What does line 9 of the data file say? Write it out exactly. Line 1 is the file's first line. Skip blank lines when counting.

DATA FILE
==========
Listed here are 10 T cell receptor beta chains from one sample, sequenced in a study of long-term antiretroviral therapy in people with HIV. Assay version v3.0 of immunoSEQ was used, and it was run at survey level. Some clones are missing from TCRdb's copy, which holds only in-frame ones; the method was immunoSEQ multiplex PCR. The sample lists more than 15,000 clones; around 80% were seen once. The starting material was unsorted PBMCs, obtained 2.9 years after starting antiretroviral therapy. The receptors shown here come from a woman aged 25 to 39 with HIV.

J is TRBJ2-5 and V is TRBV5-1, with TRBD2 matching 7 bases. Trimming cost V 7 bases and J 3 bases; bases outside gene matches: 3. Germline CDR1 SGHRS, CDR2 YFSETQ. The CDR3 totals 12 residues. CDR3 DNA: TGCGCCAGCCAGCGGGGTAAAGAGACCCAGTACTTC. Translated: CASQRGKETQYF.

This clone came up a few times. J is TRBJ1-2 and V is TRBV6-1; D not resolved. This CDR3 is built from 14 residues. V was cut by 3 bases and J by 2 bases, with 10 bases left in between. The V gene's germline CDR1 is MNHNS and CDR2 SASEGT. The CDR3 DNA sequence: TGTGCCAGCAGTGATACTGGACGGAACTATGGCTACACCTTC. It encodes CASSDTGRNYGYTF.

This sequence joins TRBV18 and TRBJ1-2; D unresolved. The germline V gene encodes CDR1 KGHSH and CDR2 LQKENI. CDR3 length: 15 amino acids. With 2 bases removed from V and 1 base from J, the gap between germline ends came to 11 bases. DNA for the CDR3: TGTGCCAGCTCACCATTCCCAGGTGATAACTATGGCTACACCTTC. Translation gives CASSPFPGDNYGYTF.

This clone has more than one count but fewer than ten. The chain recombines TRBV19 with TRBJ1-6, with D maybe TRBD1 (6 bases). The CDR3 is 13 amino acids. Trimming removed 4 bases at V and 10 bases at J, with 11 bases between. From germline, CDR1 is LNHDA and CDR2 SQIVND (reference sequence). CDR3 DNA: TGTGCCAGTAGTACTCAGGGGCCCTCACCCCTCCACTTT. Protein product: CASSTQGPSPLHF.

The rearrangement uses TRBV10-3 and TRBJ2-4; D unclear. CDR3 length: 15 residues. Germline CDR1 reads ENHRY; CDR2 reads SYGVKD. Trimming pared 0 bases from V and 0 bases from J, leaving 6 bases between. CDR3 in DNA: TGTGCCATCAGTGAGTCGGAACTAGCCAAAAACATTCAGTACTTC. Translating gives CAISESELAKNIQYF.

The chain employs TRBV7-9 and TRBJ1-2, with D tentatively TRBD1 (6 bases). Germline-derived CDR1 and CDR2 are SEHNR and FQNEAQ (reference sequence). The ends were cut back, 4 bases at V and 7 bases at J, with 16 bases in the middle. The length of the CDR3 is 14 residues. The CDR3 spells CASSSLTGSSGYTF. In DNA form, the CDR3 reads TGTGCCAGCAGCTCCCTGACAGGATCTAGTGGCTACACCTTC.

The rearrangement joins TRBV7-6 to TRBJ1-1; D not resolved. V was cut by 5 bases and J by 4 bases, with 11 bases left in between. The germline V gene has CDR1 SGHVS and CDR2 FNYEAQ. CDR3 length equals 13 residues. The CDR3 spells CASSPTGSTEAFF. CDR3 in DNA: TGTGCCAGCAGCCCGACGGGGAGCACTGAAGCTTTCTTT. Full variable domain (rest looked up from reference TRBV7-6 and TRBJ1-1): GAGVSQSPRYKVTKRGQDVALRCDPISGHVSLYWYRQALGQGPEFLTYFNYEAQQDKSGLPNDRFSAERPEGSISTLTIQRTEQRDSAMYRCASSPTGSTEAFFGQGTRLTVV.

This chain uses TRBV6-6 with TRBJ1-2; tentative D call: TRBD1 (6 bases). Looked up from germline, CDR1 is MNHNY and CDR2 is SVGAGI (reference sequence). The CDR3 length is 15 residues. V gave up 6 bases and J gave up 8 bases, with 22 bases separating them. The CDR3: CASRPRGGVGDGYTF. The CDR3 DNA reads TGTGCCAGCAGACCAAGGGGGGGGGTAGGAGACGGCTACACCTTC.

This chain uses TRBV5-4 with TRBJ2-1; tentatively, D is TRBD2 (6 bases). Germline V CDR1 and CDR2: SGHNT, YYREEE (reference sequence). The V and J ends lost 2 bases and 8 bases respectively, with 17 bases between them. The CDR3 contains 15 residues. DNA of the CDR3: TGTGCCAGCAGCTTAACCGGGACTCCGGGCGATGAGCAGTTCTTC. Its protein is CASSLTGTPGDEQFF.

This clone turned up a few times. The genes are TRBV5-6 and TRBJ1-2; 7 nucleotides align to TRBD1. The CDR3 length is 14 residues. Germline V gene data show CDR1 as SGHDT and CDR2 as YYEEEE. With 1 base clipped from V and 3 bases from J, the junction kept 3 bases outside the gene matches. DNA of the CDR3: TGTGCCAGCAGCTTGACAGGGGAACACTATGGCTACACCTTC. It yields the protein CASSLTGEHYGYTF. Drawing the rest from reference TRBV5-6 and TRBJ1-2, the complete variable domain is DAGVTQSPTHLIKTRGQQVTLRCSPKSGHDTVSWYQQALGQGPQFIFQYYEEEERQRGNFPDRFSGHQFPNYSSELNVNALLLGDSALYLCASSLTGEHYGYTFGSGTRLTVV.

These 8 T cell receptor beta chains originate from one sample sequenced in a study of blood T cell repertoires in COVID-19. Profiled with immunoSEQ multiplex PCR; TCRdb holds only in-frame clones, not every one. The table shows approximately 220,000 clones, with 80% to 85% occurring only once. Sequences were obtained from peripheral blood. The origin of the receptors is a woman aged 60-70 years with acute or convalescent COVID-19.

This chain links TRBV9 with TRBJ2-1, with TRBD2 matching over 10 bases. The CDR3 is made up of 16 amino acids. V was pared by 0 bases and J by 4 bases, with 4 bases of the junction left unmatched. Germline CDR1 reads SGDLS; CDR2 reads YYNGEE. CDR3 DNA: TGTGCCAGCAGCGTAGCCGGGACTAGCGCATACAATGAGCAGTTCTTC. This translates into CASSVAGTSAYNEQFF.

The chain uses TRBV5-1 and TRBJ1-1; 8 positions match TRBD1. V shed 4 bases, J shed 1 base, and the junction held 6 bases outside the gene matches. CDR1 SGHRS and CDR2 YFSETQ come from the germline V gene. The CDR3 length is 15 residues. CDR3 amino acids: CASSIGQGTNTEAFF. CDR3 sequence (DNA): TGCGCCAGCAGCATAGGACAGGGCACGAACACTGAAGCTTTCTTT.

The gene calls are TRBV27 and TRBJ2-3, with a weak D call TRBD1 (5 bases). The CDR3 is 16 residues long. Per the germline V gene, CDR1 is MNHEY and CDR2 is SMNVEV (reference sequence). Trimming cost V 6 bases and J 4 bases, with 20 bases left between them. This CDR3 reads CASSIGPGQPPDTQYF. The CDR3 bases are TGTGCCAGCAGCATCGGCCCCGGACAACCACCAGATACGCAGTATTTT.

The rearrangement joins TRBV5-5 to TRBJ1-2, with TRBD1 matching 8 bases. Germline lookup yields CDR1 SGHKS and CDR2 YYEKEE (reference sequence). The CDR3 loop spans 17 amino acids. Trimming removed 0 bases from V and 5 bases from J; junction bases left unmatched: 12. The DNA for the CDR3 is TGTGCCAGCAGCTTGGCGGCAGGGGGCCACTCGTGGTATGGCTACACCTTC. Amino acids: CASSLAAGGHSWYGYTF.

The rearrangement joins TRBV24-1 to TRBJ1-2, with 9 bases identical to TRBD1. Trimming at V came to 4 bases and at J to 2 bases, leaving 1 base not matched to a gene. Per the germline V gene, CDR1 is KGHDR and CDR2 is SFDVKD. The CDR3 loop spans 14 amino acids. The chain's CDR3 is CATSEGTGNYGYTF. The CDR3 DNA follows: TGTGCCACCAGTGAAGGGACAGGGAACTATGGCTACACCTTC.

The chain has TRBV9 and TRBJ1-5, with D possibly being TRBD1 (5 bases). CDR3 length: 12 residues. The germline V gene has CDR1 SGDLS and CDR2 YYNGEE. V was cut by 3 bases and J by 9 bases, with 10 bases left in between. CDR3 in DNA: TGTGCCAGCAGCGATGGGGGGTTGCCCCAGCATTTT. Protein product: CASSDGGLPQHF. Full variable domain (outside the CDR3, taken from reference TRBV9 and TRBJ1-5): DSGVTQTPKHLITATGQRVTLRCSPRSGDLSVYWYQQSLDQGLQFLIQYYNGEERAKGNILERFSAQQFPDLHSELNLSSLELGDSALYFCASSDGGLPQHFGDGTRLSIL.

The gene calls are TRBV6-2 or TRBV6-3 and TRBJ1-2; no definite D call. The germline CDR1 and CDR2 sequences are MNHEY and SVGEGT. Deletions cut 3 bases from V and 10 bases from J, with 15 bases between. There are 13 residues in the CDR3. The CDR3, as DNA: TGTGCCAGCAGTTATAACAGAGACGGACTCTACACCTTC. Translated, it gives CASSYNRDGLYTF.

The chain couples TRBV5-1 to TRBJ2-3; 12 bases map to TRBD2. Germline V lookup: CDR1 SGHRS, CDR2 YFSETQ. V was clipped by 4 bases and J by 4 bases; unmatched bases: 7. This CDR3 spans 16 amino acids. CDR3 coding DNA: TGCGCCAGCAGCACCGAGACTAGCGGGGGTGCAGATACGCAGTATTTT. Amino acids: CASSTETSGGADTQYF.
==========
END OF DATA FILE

This chain uses TRBV6-6 with TRBJ1-2; tentative D call: TRBD1 (6 bases). Looked up from germline, CDR1 is MNHNY and CDR2 is SVGAGI (reference sequence). The CDR3 length is 15 residues. V gave up 6 bases and J gave up 8 bases, with 22 bases separating them. The CDR3: CASRPRGGVGDGYTF. The CDR3 DNA reads TGTGCCAGCAGACCAAGGGGGGGGGTAGGAGACGGCTACACCTTC.